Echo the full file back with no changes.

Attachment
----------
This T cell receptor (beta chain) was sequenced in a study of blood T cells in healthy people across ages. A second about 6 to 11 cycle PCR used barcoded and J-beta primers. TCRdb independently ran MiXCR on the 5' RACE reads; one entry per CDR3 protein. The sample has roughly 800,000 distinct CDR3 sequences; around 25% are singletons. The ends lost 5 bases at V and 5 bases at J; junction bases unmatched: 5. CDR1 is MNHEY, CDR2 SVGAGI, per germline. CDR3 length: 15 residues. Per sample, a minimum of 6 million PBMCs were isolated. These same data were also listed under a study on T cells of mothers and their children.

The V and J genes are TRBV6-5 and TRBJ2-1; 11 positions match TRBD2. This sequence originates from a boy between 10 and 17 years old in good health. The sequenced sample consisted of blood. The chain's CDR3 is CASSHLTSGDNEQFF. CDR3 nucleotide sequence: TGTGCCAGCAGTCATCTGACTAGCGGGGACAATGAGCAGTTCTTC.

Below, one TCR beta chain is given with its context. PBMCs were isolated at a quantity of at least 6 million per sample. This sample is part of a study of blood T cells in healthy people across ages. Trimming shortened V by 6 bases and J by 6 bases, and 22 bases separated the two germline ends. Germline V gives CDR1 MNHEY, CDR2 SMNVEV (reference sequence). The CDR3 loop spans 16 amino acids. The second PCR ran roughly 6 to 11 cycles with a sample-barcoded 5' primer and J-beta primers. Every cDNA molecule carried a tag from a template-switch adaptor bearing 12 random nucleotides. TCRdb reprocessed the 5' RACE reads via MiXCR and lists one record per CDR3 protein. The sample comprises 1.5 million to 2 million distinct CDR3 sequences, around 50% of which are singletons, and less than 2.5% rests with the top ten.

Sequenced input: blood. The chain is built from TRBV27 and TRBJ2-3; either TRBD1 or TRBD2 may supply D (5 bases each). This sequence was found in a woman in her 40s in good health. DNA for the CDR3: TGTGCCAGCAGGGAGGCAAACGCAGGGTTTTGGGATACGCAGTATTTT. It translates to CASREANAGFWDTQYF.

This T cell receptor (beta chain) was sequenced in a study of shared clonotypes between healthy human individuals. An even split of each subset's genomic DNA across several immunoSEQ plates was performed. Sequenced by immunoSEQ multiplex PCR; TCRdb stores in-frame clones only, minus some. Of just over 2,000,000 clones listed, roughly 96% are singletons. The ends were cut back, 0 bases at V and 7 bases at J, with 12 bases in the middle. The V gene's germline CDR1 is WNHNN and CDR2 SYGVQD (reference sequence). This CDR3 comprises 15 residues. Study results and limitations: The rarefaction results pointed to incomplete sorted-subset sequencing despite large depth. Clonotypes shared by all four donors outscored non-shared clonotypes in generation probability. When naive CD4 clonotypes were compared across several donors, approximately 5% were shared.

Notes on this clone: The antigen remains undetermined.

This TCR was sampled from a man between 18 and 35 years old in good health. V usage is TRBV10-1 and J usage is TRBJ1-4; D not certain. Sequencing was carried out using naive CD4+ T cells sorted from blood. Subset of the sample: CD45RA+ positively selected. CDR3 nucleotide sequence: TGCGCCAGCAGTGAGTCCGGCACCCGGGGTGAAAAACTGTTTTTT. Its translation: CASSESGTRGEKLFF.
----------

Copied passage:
This T cell receptor (beta chain) was sequenced in a study of blood T cells in healthy people across ages. A second about 6 to 11 cycle PCR used barcoded and J-beta primers. TCRdb independently ran MiXCR on the 5' RACE reads; one entry per CDR3 protein. The sample has roughly 800,000 distinct CDR3 sequences; around 25% are singletons. The ends lost 5 bases at V and 5 bases at J; junction bases unmatched: 5. CDR1 is MNHEY, CDR2 SVGAGI, per germline. CDR3 length: 15 residues. Per sample, a minimum of 6 million PBMCs were isolated. These same data were also listed under a study on T cells of mothers and their children.

The V and J genes are TRBV6-5 and TRBJ2-1; 11 positions match TRBD2. This sequence originates from a boy between 10 and 17 years old in good health. The sequenced sample consisted of blood. The chain's CDR3 is CASSHLTSGDNEQFF. CDR3 nucleotide sequence: TGTGCCAGCAGTCATCTGACTAGCGGGGACAATGAGCAGTTCTTC.

Below, one TCR beta chain is given with its context. PBMCs were isolated at a quantity of at least 6 million per sample. This sample is part of a study of blood T cells in healthy people across ages. Trimming shortened V by 6 bases and J by 6 bases, and 22 bases separated the two germline ends. Germline V gives CDR1 MNHEY, CDR2 SMNVEV (reference sequence). The CDR3 loop spans 16 amino acids. The second PCR ran roughly 6 to 11 cycles with a sample-barcoded 5' primer and J-beta primers. Every cDNA molecule carried a tag from a template-switch adaptor bearing 12 random nucleotides. TCRdb reprocessed the 5' RACE reads via MiXCR and lists one record per CDR3 protein. The sample comprises 1.5 million to 2 million distinct CDR3 sequences, around 50% of which are singletons, and less than 2.5% rests with the top ten.

Sequenced input: blood. The chain is built from TRBV27 and TRBJ2-3; either TRBD1 or TRBD2 may supply D (5 bases each). This sequence was found in a woman in her 40s in good health. DNA for the CDR3: TGTGCCAGCAGGGAGGCAAACGCAGGGTTTTGGGATACGCAGTATTTT. It translates to CASREANAGFWDTQYF.

This T cell receptor (beta chain) was sequenced in a study of shared clonotypes between healthy human individuals. An even split of each subset's genomic DNA across several immunoSEQ plates was performed. Sequenced by immunoSEQ multiplex PCR; TCRdb stores in-frame clones only, minus some. Of just over 2,000,000 clones listed, roughly 96% are singletons. The ends were cut back, 0 bases at V and 7 bases at J, with 12 bases in the middle. The V gene's germline CDR1 is WNHNN and CDR2 SYGVQD (reference sequence). This CDR3 comprises 15 residues. Study results and limitations: The rarefaction results pointed to incomplete sorted-subset sequencing despite large depth. Clonotypes shared by all four donors outscored non-shared clonotypes in generation probability. When naive CD4 clonotypes were compared across several donors, approximately 5% were shared.

Notes on this clone: The antigen remains undetermined.

This TCR was sampled from a man between 18 and 35 years old in good health. V usage is TRBV10-1 and J usage is TRBJ1-4; D not certain. Sequencing was carried out using naive CD4+ T cells sorted from blood. Subset of the sample: CD45RA+ positively selected. CDR3 nucleotide sequence: TGCGCCAGCAGTGAGTCCGGCACCCGGGGTGAAAAACTGTTTTTT. Its translation: CASSESGTRGEKLFF.